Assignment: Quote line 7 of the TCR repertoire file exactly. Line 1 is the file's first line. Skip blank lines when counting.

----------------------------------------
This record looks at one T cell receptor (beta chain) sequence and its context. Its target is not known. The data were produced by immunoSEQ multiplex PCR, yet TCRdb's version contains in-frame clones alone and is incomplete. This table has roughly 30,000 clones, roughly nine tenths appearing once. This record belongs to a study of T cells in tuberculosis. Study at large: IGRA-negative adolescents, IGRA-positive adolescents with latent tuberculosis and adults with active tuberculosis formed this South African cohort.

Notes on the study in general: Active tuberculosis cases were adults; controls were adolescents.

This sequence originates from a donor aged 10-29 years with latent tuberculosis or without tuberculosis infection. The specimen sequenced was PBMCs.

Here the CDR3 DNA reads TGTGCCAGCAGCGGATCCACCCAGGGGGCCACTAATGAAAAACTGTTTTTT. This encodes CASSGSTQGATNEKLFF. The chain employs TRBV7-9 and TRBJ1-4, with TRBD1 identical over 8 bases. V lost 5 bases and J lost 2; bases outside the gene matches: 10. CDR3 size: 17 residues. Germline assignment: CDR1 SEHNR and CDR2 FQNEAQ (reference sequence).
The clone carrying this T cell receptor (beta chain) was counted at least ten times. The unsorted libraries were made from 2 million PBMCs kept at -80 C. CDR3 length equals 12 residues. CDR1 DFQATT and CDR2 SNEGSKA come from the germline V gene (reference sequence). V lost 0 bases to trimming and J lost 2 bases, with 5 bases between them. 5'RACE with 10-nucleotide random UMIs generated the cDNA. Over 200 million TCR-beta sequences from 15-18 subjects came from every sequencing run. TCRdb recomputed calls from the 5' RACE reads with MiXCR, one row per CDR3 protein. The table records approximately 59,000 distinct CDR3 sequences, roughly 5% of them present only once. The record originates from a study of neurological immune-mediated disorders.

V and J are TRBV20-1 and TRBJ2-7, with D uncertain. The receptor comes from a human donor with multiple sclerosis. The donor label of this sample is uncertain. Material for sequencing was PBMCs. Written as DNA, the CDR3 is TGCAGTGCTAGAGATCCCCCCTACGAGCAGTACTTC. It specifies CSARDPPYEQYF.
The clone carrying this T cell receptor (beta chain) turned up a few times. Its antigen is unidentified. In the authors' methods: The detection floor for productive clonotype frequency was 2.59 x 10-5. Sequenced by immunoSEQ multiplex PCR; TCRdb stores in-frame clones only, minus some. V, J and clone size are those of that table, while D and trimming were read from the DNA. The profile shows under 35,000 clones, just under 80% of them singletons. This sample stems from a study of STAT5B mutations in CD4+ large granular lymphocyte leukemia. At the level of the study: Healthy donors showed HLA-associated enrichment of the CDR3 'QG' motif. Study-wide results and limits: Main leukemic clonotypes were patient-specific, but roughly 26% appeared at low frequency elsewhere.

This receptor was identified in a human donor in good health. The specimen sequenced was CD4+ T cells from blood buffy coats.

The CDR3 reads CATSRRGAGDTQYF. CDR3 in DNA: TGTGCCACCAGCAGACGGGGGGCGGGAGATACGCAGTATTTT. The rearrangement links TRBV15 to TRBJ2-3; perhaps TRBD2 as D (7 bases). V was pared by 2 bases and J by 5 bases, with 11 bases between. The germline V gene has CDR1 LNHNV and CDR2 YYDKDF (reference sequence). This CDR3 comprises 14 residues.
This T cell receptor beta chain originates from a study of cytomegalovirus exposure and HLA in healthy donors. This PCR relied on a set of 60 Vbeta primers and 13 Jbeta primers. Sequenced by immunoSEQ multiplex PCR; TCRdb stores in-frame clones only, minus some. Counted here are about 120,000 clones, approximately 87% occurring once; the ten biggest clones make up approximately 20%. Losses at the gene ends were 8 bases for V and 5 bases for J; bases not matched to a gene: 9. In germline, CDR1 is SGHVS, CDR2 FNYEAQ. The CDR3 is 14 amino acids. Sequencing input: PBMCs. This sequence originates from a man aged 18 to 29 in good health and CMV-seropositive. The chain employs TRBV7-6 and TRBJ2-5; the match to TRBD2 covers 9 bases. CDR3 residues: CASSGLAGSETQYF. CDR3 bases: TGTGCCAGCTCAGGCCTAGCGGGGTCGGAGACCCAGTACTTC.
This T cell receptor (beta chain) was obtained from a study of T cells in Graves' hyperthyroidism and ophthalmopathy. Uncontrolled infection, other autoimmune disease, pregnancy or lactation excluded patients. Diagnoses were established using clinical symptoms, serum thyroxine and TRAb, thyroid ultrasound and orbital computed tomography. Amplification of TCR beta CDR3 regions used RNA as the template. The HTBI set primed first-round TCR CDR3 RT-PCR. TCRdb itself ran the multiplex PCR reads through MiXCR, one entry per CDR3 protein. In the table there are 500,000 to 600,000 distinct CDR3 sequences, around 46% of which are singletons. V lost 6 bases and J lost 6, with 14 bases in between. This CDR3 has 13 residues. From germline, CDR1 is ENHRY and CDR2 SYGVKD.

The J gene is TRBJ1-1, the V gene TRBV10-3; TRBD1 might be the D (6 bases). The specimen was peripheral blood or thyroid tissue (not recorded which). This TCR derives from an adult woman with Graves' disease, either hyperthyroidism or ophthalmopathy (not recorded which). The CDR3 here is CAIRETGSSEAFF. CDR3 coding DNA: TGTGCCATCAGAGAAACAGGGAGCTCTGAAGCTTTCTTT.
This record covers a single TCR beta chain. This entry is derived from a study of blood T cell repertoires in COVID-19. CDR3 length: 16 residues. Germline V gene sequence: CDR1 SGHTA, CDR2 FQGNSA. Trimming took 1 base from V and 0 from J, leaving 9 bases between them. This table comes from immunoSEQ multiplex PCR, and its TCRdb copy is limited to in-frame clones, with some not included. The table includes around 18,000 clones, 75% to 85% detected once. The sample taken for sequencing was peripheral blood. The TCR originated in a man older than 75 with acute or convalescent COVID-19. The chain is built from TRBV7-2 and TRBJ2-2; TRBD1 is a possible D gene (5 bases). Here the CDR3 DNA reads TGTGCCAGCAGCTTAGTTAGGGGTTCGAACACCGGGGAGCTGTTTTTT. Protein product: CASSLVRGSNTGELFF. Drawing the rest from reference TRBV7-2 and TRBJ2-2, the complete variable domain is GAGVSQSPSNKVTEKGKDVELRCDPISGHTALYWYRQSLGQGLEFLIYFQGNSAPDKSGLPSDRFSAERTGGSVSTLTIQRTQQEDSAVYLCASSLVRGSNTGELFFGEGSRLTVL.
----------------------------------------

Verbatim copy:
The clone carrying this T cell receptor (beta chain) turned up a few times. Its antigen is unidentified. In the authors' methods: The detection floor for productive clonotype frequency was 2.59 x 10-5. Sequenced by immunoSEQ multiplex PCR; TCRdb stores in-frame clones only, minus some. V, J and clone size are those of that table, while D and trimming were read from the DNA. The profile shows under 35,000 clones, just under 80% of them singletons. This sample stems from a study of STAT5B mutations in CD4+ large granular lymphocyte leukemia. At the level of the study: Healthy donors showed HLA-associated enrichment of the CDR3 'QG' motif. Study-wide results and limits: Main leukemic clonotypes were patient-specific, but roughly 26% appeared at low frequency elsewhere.